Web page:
All volcanoes erupt, but not always in the same way. There are seven types of volcanic eruptions: Strombolian, Vulcanian, Pelean, Hawaiian, Phreatic, Plinian and Subglacial.
A Strombolian eruption is named after a town in Sicily.
A Strombolian eruption, named after Stromboli in Sicily, consists of large bubbles of magma thrown tens to hundreds of meters into the air, until they fall to the ground and produce short, viscous flows of lava. Strombolian volcanic eruptions are caused by the buildup of bubbles, called gas slugs, that quickly rise to the surface, emerging with such force that they eject many tons of magma into the air. Strombolian eruptions are of low or medium intensity.
Volcanic eruptions are divided into seven categories.
Volcanic eruptions, named after Vulcano, a volcanic island in the Mediterranean, are characterized by large amounts of gas explosively released. Vulcanian eruptions are often accompanied by phreatic eruptions, or steam eruptions, caused when red-hot magma becomes constant with groundwater and instantly turns it into steam. In volcanic eruptions, a large cloud of volcanic ash forms in the sky above the volcano, with smoky white ash constituting the highest part of the smoke pillar. Volcanic volcanic eruptions usually don’t eject much magma into the air.
Composite volcanoes release lava and rock when they erupt.
The Pelean eruptions, also called “bright cloud” eruptions, are named after Mt. Pelee in the Caribbean. Peléan eruptions are characterized by sudden explosions of fragments of gas, dust, ash, and lava that rain down on miles-long areas in a pyroclastic avalanche. When a Pelean eruption occurs in a populated area, it can cause many deaths. Peléan’s volcanic eruptions are often accompanied by the creation of a lava dome.
Some volcanic eruptions eject ash into the stratosphere.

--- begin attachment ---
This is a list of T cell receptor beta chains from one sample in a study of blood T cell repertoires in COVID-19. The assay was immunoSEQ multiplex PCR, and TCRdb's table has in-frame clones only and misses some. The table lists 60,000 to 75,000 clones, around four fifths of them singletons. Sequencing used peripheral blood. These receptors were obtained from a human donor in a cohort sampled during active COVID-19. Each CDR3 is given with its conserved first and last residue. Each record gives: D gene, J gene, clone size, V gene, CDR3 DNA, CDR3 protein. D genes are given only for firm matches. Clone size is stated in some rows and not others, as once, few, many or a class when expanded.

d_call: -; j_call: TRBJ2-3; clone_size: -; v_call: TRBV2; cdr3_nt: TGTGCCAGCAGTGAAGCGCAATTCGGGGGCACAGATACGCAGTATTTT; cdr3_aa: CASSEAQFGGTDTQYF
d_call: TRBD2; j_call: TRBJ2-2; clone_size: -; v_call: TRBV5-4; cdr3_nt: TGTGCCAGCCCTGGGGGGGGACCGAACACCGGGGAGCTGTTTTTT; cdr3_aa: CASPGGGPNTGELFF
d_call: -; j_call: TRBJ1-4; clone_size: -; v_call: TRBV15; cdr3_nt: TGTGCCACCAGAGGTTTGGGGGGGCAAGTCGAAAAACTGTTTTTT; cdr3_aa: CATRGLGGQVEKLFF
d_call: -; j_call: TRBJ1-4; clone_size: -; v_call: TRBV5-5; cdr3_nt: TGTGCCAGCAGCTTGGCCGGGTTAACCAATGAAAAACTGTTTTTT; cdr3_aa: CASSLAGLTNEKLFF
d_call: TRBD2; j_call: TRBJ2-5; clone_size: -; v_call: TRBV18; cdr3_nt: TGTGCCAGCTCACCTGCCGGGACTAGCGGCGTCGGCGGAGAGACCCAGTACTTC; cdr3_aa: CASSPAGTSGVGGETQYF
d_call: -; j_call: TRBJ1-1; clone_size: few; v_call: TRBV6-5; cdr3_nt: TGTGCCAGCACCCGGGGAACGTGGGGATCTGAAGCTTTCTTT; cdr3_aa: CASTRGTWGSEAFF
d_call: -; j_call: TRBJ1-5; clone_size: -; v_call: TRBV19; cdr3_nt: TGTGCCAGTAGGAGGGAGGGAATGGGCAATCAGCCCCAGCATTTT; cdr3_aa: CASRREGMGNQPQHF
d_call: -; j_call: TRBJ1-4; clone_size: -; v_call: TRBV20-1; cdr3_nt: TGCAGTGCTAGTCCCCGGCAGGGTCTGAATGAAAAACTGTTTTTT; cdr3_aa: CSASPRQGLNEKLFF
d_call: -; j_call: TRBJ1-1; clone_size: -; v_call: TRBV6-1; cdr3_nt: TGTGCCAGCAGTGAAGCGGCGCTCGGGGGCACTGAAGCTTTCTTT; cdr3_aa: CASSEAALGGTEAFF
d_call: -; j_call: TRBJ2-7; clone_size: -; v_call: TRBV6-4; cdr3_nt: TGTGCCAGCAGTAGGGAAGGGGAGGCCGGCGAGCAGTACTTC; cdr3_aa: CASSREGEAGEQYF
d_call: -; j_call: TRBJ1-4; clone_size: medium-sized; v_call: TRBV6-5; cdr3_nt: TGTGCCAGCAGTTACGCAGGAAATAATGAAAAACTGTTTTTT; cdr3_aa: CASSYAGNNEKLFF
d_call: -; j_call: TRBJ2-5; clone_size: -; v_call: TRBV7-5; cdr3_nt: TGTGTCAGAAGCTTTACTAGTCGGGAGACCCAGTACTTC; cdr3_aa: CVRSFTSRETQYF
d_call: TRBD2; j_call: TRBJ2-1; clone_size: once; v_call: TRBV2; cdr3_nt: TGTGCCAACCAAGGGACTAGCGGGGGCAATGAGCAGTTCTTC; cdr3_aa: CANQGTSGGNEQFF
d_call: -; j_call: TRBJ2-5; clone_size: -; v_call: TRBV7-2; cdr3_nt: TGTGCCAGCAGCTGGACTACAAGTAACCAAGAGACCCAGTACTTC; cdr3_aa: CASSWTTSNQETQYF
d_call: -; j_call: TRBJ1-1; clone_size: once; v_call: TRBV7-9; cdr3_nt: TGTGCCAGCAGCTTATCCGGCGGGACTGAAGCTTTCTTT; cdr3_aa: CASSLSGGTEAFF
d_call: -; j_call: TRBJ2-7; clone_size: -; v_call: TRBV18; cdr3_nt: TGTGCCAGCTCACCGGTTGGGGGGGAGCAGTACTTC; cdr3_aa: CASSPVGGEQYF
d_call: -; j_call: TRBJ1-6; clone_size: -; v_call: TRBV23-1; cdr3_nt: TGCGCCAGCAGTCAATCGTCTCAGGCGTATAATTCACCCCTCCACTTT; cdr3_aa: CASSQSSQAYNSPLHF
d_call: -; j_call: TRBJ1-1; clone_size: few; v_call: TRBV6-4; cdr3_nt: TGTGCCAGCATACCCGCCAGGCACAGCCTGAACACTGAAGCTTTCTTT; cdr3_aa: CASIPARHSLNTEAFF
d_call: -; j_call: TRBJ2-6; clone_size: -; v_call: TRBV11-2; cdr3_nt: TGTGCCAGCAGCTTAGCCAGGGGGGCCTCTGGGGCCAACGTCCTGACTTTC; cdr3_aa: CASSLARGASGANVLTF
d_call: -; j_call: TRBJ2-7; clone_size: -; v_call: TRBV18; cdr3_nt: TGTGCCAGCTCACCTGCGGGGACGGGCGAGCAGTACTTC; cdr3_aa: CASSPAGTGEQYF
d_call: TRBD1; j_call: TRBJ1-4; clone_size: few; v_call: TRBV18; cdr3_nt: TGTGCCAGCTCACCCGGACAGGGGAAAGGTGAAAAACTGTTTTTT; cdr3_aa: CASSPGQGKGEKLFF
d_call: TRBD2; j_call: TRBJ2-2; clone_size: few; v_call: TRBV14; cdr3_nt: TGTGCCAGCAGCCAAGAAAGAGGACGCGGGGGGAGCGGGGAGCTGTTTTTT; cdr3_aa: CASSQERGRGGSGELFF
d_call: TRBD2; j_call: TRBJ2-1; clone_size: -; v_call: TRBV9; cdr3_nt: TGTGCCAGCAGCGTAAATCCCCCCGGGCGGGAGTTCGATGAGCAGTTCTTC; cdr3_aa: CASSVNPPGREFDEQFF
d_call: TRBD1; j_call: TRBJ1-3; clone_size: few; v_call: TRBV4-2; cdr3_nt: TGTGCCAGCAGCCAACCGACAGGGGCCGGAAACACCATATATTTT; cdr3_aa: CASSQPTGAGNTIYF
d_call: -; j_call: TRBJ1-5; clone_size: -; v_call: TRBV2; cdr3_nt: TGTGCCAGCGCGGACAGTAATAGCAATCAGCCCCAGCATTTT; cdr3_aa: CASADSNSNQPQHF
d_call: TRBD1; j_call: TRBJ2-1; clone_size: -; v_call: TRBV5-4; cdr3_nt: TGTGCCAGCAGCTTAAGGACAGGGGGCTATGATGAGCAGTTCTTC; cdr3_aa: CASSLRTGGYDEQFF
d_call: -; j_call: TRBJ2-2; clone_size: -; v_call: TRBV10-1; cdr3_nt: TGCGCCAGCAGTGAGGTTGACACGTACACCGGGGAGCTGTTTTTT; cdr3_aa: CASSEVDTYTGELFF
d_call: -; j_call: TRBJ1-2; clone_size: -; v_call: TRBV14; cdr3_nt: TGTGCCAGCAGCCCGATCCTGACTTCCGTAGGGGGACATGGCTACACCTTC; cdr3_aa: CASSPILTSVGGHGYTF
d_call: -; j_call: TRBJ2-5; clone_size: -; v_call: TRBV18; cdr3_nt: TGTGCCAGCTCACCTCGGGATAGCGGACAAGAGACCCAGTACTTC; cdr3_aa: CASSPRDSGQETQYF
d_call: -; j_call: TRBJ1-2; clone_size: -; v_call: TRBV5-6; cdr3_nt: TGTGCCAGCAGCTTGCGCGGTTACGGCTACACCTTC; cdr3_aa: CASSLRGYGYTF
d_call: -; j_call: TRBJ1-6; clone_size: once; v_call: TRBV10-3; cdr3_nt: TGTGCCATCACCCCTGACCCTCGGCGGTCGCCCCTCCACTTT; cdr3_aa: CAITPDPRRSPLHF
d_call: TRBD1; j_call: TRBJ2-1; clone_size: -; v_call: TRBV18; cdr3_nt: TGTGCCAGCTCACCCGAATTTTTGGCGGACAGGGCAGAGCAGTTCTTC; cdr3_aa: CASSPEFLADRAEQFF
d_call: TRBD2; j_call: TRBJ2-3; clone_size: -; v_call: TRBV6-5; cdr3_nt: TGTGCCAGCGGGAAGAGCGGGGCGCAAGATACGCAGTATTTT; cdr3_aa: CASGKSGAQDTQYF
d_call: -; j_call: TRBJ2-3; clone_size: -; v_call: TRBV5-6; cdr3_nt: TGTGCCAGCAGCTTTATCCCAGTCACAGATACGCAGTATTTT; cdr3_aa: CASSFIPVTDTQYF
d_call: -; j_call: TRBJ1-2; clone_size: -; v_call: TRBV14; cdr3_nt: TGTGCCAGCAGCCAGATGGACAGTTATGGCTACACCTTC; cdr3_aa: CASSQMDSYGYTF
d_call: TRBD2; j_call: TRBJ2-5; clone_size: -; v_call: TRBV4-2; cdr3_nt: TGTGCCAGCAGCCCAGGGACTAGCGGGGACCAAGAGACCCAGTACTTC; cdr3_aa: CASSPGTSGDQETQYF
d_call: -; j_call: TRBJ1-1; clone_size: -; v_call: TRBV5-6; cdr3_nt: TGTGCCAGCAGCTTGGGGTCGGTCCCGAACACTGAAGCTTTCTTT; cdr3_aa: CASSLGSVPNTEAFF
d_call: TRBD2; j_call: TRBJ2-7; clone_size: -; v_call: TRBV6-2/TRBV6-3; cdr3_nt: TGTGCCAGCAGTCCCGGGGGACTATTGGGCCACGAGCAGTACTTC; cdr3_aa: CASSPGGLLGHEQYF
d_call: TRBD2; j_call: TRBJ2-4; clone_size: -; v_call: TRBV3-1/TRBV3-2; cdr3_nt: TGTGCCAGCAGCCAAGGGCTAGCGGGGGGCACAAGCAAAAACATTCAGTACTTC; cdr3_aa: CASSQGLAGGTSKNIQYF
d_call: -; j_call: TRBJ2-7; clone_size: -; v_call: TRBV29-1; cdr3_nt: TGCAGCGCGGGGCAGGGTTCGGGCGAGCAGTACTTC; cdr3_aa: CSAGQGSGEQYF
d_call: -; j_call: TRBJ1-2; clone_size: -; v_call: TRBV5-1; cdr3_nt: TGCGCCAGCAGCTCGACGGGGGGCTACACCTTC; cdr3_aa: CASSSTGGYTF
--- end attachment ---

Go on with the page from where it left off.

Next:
The Hawaiian eruptions are named after the eruptions of the Mauna Loa volcano in the Hawaiian Islands. These are among the most peaceful eruptions and can last for many years. They consist of large amounts of low-viscosity lava running down the slope of the volcano and produce very little volcanic ash or gas. A Hawaiian eruption is safe enough to be seen up close, and many Hawaii helicopter tours offer tours of the volcanic Mauna Loa. Over geological time, eruptions in Hawaii produce very large mountains, as is the case with the island of Hawaii itself – if measured from the ocean floor, Mauna Loa can be considered the tallest mountain on Earth.
Phreatic eruptions, also known as steam blast eruptions, are named after a word that means “well” or “spring” in Greek and refers to the contact of superheated magma with an underground water table. Phreatic eruptions result in explosions of steam, water, ash, rock and volcanic bombs, and are known to kill hundreds of people, mainly due to the release of toxic gases like carbon dioxide or hydrogen sulfide. The former only causes suffocation, while the latter is actually an active poison, killing plants and animals.
Plinian Eruptions, named after Pliny the Younger, whose uncle was killed in the Plinian eruption of Mt. Vesuvius in 79 CE, is the most severe and extreme of the volcanic eruptions. They consist of an extremely tall column of ash and magma being ejected all the way into the stratosphere (>11 km, 6.8 mi). This column spreads across the top, resembling a stone pine. Plinian volcanic eruptions are known to distribute dust over areas hundreds of kilometers wide and are often accompanied by very loud explosive noises that can be heard thousands of kilometers away. Plinian eruptions sometimes eject so much magma that the top of the volcano collapses, forming a caldera.
Subglacial volcanic eruptions occur when a volcano erupts beneath a layer of ice, which is usually more than a kilometer deep. Only five subglacial eruptions have been recorded in modern history, and only the most severe are capable of actually melting across the entire ice cap above.